“I am one month postpartum. My husband and I are so tired, we just pass each other with silent stares of exhaustion. Is this how marriages die?”
“My 5-year-old little boy got sick in the middle of the night. We lost him within 24 hours. We are trying to rebuild, but I can’t make it through the day without seeing his face in my mind.”
“Since the mass murder in Buffalo, I can’t go into a grocery store without fearing another racial crime just because of my skin color.”
These were just some of the statements I heard from my clients this week. I wanted to crawl into my pajamas at the end of a day full of clients, but we had a friend’s launch party to attend. Our family of five was drenched in the pouring rain as we got into the car. The drive was filled with each child offering some information about elementary school news. It was my daughter’s question that silenced us. “What do you do if someone is mean to you at school, like they tell you that you are ugly and they don’t want to play with you?” Because I was all tapped out, my husband took the lead on this first grade inquiry, and we began the conversation of what it means to love our enemies.
Even though I was cranky and tired, the conversation was captivating. We spent a significant time explaining what it means to pray for those who persecute you. Persecute is not an easily translatable word, but the importance of loving someone who hurts you was conveyed. My husband’s words were brilliant as we parked the car: “Loving someone doesn’t mean you let them continue to hurt you, it means your heart has power over their hatred.”
We made it to the launch party, and I skirted away from the crowd and allowed myself to stare at art on the walls. The conversation from the car was swirling in my head when I stopped in front of a concrete sculpture of a woman’s foot, a brass snake wrapped around her ankle with its fangs open and ready to strike. I couldn’t take my eyes off of the art piece. Immediately, I was aware of why it is so hard to love your enemies.
Enemies hurt us.
Snake bites wound us.
It is hard to rise up against something that hurts us. Whether it is a racist massacre, the traumatic loss of a child, the death of a loveless marriage, or the exhaustion of a broken heart, the rebel heart gets weary when struck. The passion we felt when life was safe enough to rebel is now gone. Now that we know the sting of having something taken away, we think first before risking again.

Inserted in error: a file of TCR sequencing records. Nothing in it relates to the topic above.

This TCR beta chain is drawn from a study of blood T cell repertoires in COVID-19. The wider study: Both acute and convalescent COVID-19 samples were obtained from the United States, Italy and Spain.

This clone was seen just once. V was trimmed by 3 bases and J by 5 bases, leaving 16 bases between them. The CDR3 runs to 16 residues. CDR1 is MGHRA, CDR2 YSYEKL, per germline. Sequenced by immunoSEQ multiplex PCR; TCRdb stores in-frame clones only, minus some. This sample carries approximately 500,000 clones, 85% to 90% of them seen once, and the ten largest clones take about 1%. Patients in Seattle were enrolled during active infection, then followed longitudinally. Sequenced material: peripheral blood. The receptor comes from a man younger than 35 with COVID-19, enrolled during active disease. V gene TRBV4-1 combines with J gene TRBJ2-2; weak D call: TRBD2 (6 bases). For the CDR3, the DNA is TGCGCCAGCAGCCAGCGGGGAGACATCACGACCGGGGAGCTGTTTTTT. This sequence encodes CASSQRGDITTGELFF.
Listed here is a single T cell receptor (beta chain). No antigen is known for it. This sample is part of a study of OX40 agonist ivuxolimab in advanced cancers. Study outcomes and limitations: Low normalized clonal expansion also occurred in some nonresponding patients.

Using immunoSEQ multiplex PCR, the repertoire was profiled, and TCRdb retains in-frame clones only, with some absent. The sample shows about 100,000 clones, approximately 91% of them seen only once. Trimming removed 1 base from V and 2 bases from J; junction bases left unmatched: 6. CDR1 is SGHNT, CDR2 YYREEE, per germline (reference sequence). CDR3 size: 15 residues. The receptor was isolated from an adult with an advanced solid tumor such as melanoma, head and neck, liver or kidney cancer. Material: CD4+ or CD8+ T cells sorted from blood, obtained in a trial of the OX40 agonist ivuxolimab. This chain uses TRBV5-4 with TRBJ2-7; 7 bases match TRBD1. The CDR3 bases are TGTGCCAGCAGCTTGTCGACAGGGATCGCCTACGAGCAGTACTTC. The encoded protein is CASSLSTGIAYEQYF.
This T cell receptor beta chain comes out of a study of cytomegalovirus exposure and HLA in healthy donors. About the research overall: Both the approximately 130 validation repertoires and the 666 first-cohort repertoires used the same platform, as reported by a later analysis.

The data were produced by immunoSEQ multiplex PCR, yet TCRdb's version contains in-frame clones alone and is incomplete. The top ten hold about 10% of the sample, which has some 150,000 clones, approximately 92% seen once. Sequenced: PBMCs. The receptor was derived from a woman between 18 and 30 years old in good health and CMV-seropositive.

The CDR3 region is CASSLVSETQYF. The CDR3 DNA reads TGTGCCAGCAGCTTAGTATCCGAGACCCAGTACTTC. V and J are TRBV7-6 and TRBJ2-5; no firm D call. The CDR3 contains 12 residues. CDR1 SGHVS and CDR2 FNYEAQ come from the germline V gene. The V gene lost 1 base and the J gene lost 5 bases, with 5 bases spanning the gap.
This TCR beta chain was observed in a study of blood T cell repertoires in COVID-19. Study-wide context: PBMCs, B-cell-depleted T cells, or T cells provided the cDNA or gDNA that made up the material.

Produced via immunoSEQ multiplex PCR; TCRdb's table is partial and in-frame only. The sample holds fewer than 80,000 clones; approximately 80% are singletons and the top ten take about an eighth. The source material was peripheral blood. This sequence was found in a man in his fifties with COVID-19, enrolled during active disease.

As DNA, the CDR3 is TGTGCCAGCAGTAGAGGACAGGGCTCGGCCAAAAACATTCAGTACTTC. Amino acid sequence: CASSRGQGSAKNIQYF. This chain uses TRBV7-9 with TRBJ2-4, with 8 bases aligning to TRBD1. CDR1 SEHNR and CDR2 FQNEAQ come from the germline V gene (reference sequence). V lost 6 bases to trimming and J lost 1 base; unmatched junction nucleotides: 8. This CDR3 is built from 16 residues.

I felt the tug of my children on my still damp, full-length rain jacket, and I turned to see my husband’s face signaling it was time to go home. I took a picture on my phone of the art piece, the woman’s leg about to be bitten by this fanged snake. It wouldn’t be for another few hours, once the kids were fed, readied for bed, and the last one fell asleep, that I looked up the commentaries about Mary and the serpent verse in the Bible. I know the verse well, and I read it aloud:
I will cause hostility between you and the woman, and between your offspring and her offspring. She will strike your head, and you will strike her heel. Genesis 3:15
This verse has always been interesting to me because it is the great victory verse for the two main female characters in the Bible—Eve and Mary. There is a double prophetic context for both women and Jesus. For the women, it is that Eve’s rebellion would be paid in full through Mary’s offspring. In short, the serpent is birthed when Eve eats of the forbidden fruit, and it is not rectified until Mary bruises the serpent’s head through the virgin birth of Christ. For humankind, it would be Jesus’ death and resurrection that would bruise the serpent’s head and free us from death’s sting.
I will not bore you with the theological debates that I geek out on, but I will bring you back to the striking image of the artist’s sculpture. It seems that good and evil on this earth result in our vulnerability to evil striking our ankles. For example, the human heart is susceptible to pain, anxiety, loss, and heartache because we live in a world that holds good and evil. When Jesus said, “Love your enemies,” he knew the pain of the snake bite.
May we have wisdom as we delineate what it means to be struck by our enemy and not let their hatred have power over us.
Christy Bauman, Ph.D., MDFT, & LMHC is committed to helping women come into their true voices. She offers meaning-making and storywork consulting. She is the author and producer of Theology of the Womb, A Brave Lament, Documentary: A Brave Lament, and The Sexually Healthy Woman. She is a psychotherapist, supervisor, and adjunct professor who focuses on the female body, sexuality, and theology. Christy is co-director of the Christian Counseling Center for Sexual Health and Trauma with her husband Andrew. They live in Brevard, North Carolina with their three kids: Wilder, Selah, and River.